• 15. Chapter3: Freedom to Choose?Foreign Investment: it’s a new part of globlisation thatresulted from liberalisation, privatisation and macro-stability. It promises growth, accessibility to knowledgeand expertise for a local community and an access tosources of finance. However, it could, yet again, resultotherwise.•Local businesses are closed down because they cannotcompete with such strong competitors e.g. Wal*Mart•Foreign investors do not attempt to improve the workingconditions for local community e.g. financial markets inArgentina and Bolivia•Governments of developing countries are pushed tofavour those foreign investors e.g. an investment inIndonesia
  • 16. Chapter3: Freedom to Choose?1. Trade liberalisation + high interest rate = job destruction and unemploymentcreation2. Financial market liberalisation without regulatory structure = economicinstability3. Privatisation without competition policies and oversight to ensure that themonopoly are not abused = HIGHER price for consumers4. Fiscal austerity is pursued blindly = higher unemployment rate and shreddingof social contract.In Short: Freedom to choose is when countries can considerthe alternatives which strategy, priorities should they adoptthrough democratic political processes with their ownpacing and sequencing. International intuitions shouldonly play a role of information provider so that thosecountries can make a judgment on their own knowing theconsequences.
  • 17. THE EAST ASIA CRISIS: How IMF Policies Brought the World tothe Verge of a Global MeltdownChapter 4
  • 18. Chapter 4: The East Asia Crisis• Crisis in Asia in 1997, due to a rapid financial and capitalliberalisation started in Thailand, was felt all over the world andsome countries still feel it in years to come such as Indonesia.Since the IMF was founded particularly to avert the crisis, itshould reconsider its role and its strategy to providerecommendation and supports.• Yet, IMF blamed it on Asian’s institutions that they were rottenand corrupt whilst those countries especially China hasmiraculously established itself as an economic power and itsgrowth has surged compare to 30 years ago• Stiglitz identified 2 patterns of the crises; self-fulfilling prophecyand speculative attacks. IMF also had patterns to solve theidentified crises but failed miserably.• Stiglitz along with many governments in developing countriesshare the same view that IMF itself is part of the problem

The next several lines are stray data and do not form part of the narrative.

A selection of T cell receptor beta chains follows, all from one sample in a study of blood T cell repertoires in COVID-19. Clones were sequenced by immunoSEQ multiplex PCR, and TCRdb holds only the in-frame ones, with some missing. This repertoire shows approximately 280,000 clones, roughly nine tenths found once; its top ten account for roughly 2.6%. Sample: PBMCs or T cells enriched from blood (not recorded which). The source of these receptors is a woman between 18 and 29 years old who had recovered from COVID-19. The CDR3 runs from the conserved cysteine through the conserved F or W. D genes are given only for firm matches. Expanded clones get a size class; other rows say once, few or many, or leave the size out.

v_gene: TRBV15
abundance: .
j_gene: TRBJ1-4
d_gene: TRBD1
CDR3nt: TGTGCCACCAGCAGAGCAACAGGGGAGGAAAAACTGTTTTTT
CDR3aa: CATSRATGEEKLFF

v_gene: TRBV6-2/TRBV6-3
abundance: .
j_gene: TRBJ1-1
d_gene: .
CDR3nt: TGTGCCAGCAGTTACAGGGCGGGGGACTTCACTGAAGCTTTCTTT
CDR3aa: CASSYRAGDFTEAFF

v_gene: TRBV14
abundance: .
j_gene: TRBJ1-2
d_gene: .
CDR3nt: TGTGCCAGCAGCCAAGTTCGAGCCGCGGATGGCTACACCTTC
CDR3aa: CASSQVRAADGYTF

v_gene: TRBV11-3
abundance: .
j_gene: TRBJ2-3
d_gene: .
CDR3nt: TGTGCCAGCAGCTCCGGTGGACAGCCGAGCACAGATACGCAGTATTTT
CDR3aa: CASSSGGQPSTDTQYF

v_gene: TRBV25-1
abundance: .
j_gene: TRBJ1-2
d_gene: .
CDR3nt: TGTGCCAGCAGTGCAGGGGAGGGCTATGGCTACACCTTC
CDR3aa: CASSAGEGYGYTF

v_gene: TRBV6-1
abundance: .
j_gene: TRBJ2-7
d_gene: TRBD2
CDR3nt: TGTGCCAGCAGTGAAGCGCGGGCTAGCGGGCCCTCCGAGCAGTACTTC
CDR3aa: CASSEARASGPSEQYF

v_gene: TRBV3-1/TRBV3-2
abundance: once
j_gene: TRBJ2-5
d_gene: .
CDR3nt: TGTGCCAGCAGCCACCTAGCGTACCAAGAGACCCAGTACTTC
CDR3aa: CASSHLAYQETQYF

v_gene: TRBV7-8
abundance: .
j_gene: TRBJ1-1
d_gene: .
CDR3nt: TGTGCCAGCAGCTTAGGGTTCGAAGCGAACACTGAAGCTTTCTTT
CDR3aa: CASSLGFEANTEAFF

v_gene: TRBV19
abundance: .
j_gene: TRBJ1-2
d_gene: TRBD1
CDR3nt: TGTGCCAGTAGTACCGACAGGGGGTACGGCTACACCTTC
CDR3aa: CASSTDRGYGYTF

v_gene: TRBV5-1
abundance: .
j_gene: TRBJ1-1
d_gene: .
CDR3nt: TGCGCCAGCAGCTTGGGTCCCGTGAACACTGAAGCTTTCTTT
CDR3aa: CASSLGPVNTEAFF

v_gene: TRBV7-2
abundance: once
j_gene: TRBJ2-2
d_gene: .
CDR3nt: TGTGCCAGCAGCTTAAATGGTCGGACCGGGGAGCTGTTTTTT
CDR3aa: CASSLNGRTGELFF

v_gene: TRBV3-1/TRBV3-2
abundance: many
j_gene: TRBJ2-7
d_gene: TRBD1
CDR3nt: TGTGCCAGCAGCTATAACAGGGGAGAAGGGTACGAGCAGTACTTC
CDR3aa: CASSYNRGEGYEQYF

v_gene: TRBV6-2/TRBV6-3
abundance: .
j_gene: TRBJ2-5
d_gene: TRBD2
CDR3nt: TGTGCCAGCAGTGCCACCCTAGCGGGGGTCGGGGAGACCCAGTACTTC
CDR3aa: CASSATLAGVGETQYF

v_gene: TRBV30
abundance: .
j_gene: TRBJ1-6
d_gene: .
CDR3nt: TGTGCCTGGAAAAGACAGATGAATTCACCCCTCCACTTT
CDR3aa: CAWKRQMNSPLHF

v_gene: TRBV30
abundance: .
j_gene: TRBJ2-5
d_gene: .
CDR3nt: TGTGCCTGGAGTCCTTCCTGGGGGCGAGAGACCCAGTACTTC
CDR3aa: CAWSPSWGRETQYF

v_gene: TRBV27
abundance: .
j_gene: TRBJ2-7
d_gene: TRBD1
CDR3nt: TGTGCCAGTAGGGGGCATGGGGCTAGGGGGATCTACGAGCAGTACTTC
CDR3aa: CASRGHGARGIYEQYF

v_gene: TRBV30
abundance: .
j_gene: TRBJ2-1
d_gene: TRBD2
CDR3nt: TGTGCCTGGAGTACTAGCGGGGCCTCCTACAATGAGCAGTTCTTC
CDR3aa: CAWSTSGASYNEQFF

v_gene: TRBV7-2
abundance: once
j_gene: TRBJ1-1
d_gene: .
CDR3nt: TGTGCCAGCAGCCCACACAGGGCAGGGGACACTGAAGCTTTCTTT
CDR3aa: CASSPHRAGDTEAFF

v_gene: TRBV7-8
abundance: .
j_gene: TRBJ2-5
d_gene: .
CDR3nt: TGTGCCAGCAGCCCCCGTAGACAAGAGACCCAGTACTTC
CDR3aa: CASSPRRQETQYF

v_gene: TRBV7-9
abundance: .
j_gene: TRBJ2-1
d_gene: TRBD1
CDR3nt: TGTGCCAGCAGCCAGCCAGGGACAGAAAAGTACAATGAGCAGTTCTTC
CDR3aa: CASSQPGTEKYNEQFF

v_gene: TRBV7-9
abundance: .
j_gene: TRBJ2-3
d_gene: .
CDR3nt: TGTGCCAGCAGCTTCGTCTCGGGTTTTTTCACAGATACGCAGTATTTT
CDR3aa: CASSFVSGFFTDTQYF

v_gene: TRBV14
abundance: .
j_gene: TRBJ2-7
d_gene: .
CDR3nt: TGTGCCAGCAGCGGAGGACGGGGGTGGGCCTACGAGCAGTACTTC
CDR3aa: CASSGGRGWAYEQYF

• 19. Chapter 4: The East Asia CrisisHow IMF and US Treasury led to the crisis•Liberalisations policies were pushed to the market though there was littleevidence that growth would have been generated•IMF insisted Thailand to lift their regulations to control real-estate speculation asthey believe that “market must know best”•Similar crisis also happened in Korea led by US Treasury forcing Koreangovernment to accept liberalisation too fast and too far before the safety net wasestablishedAfter the crisis happened, IMF still failed to provide the remedybecause:•Austere fiscal policy made the recession far worse then it needed to be•The failure to recognise the important interactions among the policies pursued indifferent countries•IMF forced banks in Asia to increase the interest rate up to 25% which resulted incontraction of the economy in the region during the crisis e.g. Korea andIndonesia.•IMF policies did not accommodate the restructuring of both financial sectors andcorporates e.g. forced to close down banks and tighten loans
  • 20. Chapter 4: The East Asia CrisisAfter the crisis happened, IMF still failed to provide the remedybecause (Cont’d):•Last not not the least mistake of IMF is the risk in social and politicalturmoil due to its excessively contractionary monetary and fiscal policiese.g. in Indonesia•After the crisis happened, those countries who shut doors to IMF policies,such as Malaysia and China, had gotten away from falling into therecession whilst those countries who was a good pupil like Thailand hadsuffered the recession for several years. Korea who smartly chose IMFpolicies to adopt handsomely recovered from the recession whilstdeveloped itself as today’s forefront runner in global economy.•Explanation to the failure; IMF cannot accept its own mistakes andconspiracy belief that it helped to open the gateway for western investorsto make money